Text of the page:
community enabled Europe to shield itself from some of these difficulties.
Protectionist measures and state subsidies provided some cover for Europe's
less competitive industries in the early eighties; and currency convergence
and managed exchange rates within Europe softened the blow of a declining
dollar as the eighties progressed. While all of Europe shared a common interest
in managing the competition between member states, the EC could be an economic
But while the past achievements within Europe might have made unification
seem inevitable, developments in the 1990s have altered the picture. The
marriage of convenience which suited all the members so well in the past
is now an inconvenience to some. The result is that the basis for compromise
and political cooperation between European states has been undermined.
The end of the Cold War and the reunification of Germany changed the political
landscape of Europe. In the past Germany was always seen as Europe's economic
giant but political pygmy. In the Cold War years, growing German influence
in Europe was masked by this perception. Despite the fact that Germany was
the economic powerhouse of Europe, other leading European nations could
at least make some pretence at an equal partnership with Germany. While
Germany dominated economic affairs, France and Britain could console themselves
by assuming the political leadership of Europe. For France, at least, this
was a relatively successful strategy.
Today, however, the unified Germany calls the shots in Europe. As the recent
role of the Bundesbank demonstrates, German economic policies already shape
the entire EC. Increasingly, however, Germany is coming to dominate the
political domain as well. When the EC recognised Croatia at the start of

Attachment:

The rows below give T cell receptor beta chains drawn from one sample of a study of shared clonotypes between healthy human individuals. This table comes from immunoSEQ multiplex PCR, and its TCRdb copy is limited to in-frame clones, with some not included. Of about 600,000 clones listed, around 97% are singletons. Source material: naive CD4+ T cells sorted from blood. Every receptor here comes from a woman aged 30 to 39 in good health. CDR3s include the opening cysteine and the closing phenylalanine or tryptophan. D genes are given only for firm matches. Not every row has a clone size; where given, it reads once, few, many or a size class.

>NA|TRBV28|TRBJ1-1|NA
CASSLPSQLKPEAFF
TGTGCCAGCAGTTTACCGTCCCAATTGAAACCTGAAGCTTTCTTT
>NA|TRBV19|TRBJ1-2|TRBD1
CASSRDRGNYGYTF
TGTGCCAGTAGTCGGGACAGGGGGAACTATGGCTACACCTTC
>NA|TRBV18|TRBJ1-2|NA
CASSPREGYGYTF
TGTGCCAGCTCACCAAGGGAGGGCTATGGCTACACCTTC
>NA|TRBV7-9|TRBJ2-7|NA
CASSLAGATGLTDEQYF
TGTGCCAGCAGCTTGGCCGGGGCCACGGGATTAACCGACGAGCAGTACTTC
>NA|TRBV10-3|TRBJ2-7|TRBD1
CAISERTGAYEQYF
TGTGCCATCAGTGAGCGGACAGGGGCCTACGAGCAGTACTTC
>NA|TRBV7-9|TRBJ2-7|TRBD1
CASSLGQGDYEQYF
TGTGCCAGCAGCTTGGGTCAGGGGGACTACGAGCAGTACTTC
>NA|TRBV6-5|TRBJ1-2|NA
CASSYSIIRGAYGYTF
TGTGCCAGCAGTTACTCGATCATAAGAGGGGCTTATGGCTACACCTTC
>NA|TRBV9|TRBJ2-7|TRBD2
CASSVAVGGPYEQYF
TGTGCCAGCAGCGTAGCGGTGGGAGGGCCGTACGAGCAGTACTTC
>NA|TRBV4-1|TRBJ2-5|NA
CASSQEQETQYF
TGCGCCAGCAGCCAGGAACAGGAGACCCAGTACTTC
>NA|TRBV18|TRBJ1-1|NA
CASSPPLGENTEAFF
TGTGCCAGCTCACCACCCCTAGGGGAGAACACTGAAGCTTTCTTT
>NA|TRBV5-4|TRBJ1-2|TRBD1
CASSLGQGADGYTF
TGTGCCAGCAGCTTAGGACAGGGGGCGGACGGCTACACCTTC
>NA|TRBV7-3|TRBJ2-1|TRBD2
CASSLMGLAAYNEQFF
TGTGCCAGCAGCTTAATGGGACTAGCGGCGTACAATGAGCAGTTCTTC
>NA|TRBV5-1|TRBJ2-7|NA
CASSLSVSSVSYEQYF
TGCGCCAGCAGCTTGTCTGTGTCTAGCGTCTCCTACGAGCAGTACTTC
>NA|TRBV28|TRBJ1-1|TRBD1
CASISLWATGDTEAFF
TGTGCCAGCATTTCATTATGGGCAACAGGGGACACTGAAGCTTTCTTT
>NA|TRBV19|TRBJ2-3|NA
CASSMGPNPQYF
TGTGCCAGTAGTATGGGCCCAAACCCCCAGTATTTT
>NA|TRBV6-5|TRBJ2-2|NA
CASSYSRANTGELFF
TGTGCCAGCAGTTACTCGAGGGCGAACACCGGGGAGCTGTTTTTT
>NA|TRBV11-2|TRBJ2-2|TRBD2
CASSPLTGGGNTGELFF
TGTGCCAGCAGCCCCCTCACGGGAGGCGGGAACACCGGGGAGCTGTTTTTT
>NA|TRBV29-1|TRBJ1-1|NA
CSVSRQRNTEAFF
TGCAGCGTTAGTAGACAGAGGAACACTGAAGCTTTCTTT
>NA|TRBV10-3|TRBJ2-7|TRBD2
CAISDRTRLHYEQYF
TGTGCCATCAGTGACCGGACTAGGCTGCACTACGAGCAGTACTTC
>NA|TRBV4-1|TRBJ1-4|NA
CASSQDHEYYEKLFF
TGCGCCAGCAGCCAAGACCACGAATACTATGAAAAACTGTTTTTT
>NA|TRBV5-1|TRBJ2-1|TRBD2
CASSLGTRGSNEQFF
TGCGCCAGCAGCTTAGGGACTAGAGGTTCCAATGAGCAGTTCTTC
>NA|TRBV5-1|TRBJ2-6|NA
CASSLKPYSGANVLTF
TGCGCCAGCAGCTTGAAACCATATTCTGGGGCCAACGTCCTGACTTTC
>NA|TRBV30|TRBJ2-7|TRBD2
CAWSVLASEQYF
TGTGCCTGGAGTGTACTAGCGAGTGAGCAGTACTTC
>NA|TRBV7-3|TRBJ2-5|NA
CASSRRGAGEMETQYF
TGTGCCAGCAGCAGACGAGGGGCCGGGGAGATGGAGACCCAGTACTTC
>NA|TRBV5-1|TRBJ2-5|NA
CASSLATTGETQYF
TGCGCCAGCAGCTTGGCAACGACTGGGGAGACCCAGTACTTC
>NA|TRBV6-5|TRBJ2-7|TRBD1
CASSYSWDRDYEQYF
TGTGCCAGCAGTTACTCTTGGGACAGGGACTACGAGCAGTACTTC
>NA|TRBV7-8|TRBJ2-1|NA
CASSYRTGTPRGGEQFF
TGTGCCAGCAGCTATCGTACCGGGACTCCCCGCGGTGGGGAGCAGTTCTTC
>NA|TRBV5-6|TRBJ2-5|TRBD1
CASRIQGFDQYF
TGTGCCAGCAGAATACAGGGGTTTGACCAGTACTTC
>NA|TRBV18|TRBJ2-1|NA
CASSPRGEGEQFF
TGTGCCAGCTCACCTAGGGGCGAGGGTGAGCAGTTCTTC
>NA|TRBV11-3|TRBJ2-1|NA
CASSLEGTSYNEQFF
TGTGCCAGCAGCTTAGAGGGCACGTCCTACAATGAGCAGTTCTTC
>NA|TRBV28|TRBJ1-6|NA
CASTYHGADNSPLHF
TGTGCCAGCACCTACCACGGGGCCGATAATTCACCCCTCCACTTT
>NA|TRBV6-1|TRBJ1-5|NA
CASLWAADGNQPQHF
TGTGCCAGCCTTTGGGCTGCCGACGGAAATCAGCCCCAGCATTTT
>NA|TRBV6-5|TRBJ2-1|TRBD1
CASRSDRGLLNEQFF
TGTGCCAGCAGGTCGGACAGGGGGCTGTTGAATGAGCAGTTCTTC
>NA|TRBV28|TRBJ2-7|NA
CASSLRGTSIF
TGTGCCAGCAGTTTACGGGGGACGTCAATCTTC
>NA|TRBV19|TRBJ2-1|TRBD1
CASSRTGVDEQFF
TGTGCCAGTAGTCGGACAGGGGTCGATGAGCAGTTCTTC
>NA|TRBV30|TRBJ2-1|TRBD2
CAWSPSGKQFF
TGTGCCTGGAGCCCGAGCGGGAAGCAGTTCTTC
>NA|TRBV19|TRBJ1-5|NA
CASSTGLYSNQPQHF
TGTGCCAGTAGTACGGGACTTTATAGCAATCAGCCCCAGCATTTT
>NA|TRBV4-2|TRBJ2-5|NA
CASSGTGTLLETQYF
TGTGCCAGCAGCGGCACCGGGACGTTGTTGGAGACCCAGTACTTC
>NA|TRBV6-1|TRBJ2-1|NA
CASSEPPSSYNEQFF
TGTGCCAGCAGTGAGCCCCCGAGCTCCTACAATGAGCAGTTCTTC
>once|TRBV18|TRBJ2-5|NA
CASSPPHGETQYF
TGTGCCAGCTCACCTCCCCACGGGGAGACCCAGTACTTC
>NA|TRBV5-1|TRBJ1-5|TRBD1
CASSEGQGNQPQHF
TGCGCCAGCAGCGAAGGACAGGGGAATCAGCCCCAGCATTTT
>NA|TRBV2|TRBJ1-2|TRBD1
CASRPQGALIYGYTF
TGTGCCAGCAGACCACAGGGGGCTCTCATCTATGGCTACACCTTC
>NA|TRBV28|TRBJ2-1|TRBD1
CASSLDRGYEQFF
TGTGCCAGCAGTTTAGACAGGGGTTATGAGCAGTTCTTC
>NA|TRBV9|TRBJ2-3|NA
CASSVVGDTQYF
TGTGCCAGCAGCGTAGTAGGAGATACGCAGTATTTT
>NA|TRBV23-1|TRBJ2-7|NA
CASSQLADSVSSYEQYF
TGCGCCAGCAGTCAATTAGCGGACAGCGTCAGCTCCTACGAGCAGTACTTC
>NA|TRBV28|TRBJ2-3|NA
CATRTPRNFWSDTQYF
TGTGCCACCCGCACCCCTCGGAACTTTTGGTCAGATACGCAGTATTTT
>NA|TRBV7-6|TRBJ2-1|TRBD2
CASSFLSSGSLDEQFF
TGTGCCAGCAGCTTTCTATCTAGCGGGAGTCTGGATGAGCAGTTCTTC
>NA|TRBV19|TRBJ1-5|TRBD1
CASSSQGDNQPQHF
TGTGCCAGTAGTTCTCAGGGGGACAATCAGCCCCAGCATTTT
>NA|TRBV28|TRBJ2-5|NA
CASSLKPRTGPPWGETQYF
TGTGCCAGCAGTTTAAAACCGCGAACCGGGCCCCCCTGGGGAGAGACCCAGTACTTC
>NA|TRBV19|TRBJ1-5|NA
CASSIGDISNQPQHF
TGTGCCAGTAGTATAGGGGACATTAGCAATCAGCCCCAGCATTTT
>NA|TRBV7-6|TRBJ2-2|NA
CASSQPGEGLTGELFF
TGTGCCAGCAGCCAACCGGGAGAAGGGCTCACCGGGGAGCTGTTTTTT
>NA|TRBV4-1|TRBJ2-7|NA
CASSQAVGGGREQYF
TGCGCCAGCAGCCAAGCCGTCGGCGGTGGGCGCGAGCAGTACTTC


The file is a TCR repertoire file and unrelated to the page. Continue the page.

this year, it was an act inspired entirely by German foreign policy interests.
In this climate, France and Britain are forced to swallow their political
pride and act as Germany's 'poodles'. This is traumatic for nations which
were once Germany's equals, and creates a potent source of tensions within
The other new development that has changed the harmonious European picture
is the severity of the world economic slump. The present slump has had a
differential impact on the European economies. Britain and Italy have been
hit hard while Germany and France faced less of an onslaught. The effect
has been to exacerbate tensions. While in the past the EC economies could
in some respects cooperate against a common rival such as Japan or the USA,
today the competitive pressure between nation states makes any degree of
cooperation fraught with difficulties.
A closer examination of European industry reveals the problems. On the positive
side, the sheer scale of cooperation in the postwar years reduced the competitive
pressures within the community. For example, in some industries a division
of labour has been established. So despite all the dazzling achievements
of the German economy, it has no major telecommunications industry. Certainly
Germany had the capacity to build one but, whether by accident or design,
it allowed the French the space and back-up to develop hi-tech telecommunications
. As a result the French industry faces no significant German rival. In
return, France gave Germany a clear run in industries such as machine tools.
Friends fall out
As a result, the EC went some way in reducing competition between national
economies. But the integration of Europe's economy was not an extensive
process. In many instances the competition between EC members is fierce
and hostile as industries struggle to survive in today's shrinking markets.
For a start, even where a division of labour was established in a specific
industry, it was never extensively pursued throughout the modern community.
So, while France and Germany cooperated in the establishment of the French
telecommunications industry, Britain was developing a rival industry in
British Telecom. Other industries such as car production never even established
a limited division of labour.
Another problem stems from the different composition of the economies of
Europe. A policy that ideally suits one EC member may cause disaster in
another. The recent currency crisis illustrated the problem. In most of
Europe it was possible to defend weak currencies by big increases in interest